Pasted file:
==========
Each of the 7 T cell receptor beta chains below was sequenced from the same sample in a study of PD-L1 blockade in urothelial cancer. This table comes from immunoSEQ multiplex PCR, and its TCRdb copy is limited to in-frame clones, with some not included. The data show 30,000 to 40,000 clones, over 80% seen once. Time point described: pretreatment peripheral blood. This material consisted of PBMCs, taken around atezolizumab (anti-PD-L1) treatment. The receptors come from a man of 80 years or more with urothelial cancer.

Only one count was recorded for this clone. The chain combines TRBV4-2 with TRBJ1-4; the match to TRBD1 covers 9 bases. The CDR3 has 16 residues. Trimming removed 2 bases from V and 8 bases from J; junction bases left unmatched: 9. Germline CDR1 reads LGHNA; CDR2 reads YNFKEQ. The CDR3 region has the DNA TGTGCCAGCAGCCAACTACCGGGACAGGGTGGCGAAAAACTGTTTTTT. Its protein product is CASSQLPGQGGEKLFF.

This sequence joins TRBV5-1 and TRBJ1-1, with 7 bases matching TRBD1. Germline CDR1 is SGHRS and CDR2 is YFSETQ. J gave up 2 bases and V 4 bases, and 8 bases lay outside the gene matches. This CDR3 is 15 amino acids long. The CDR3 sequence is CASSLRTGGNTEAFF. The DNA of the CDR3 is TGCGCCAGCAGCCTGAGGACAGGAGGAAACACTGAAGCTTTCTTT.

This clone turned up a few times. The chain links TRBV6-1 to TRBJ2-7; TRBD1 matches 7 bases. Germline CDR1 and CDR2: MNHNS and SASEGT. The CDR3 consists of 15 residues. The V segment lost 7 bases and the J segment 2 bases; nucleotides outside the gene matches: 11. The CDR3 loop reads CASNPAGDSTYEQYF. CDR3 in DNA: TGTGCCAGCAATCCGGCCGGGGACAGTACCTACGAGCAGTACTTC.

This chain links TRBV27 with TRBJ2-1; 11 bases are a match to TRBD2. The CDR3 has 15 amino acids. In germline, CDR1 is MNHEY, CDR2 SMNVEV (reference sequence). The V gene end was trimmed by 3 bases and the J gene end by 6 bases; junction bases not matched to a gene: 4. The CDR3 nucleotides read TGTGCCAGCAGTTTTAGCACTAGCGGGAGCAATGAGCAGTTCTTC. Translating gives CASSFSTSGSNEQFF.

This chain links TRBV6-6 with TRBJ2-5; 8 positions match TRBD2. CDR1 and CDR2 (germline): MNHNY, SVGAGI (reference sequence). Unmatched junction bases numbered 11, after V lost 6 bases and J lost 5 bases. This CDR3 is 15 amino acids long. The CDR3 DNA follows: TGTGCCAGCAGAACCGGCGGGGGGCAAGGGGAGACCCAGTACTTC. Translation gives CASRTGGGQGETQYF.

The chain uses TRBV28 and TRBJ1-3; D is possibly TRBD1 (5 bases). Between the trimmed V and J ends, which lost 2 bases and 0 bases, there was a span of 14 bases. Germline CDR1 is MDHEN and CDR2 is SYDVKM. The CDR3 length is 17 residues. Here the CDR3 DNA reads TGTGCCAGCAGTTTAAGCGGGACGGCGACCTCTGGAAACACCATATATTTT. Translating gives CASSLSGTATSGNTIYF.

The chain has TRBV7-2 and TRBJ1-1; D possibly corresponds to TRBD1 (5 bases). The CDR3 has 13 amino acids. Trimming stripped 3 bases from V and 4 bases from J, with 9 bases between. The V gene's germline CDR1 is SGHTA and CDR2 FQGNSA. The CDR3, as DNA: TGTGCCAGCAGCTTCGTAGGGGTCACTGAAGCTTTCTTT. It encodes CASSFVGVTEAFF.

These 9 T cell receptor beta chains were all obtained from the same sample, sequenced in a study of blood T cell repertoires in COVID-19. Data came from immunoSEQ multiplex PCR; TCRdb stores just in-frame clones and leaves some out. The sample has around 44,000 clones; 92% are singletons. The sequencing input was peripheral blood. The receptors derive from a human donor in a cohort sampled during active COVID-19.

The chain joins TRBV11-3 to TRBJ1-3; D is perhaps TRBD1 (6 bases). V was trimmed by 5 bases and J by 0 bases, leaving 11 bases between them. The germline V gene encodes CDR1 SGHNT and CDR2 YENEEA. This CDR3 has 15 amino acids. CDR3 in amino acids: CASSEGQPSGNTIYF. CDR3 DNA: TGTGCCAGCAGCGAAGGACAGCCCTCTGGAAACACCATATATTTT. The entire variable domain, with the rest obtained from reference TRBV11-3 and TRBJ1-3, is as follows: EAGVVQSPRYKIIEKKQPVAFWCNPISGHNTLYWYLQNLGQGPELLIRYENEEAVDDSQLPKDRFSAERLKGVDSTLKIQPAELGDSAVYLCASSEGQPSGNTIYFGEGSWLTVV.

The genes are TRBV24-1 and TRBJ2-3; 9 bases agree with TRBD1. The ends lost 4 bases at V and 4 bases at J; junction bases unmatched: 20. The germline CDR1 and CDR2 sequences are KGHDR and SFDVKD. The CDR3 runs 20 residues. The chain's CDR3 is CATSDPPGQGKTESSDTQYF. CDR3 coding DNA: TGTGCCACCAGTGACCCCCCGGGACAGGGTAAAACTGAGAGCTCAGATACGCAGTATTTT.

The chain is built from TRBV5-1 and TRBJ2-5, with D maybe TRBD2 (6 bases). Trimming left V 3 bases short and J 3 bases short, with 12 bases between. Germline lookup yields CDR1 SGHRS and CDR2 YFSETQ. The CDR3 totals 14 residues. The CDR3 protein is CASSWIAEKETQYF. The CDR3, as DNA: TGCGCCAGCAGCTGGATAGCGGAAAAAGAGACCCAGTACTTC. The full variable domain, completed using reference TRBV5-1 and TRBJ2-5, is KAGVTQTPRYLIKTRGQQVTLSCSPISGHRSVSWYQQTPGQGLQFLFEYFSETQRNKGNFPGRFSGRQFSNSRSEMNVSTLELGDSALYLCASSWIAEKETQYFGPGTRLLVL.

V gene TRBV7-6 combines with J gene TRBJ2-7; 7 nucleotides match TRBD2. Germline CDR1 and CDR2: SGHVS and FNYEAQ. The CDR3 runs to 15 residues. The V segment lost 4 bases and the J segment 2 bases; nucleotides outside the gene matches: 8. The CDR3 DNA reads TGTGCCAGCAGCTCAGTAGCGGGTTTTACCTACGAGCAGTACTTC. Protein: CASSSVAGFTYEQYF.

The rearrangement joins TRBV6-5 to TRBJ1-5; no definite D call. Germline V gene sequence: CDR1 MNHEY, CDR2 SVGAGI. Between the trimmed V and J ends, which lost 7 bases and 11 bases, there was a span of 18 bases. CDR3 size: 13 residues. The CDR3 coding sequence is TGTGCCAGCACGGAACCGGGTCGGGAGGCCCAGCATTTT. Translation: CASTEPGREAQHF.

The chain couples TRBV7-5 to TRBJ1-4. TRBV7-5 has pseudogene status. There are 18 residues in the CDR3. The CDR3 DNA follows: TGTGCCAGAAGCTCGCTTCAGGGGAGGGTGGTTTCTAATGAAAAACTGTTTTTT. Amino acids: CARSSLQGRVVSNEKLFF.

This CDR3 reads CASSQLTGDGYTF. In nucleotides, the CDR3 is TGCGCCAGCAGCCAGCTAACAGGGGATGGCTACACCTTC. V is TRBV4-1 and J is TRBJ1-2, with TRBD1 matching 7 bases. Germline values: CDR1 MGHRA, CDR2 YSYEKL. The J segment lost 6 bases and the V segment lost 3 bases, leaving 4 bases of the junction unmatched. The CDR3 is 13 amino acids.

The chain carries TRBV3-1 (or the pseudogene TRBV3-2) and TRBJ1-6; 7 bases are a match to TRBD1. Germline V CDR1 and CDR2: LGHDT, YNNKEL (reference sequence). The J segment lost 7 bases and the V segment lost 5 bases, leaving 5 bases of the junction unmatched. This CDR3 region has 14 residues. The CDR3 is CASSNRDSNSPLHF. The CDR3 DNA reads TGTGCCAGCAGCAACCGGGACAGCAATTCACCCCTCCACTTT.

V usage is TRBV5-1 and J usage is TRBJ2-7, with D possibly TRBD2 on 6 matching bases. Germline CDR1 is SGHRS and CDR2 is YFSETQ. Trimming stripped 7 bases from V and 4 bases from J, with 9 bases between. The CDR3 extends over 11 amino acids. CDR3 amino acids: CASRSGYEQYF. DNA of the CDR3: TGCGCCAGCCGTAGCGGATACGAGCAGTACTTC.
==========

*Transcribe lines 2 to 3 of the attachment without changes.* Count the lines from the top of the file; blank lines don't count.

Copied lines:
Only one count was recorded for this clone. The chain combines TRBV4-2 with TRBJ1-4; the match to TRBD1 covers 9 bases. The CDR3 has 16 residues. Trimming removed 2 bases from V and 8 bases from J; junction bases left unmatched: 9. Germline CDR1 reads LGHNA; CDR2 reads YNFKEQ. The CDR3 region has the DNA TGTGCCAGCAGCCAACTACCGGGACAGGGTGGCGAAAAACTGTTTTTT. Its protein product is CASSQLPGQGGEKLFF.

This sequence joins TRBV5-1 and TRBJ1-1, with 7 bases matching TRBD1. Germline CDR1 is SGHRS and CDR2 is YFSETQ. J gave up 2 bases and V 4 bases, and 8 bases lay outside the gene matches. This CDR3 is 15 amino acids long. The CDR3 sequence is CASSLRTGGNTEAFF. The DNA of the CDR3 is TGCGCCAGCAGCCTGAGGACAGGAGGAAACACTGAAGCTTTCTTT.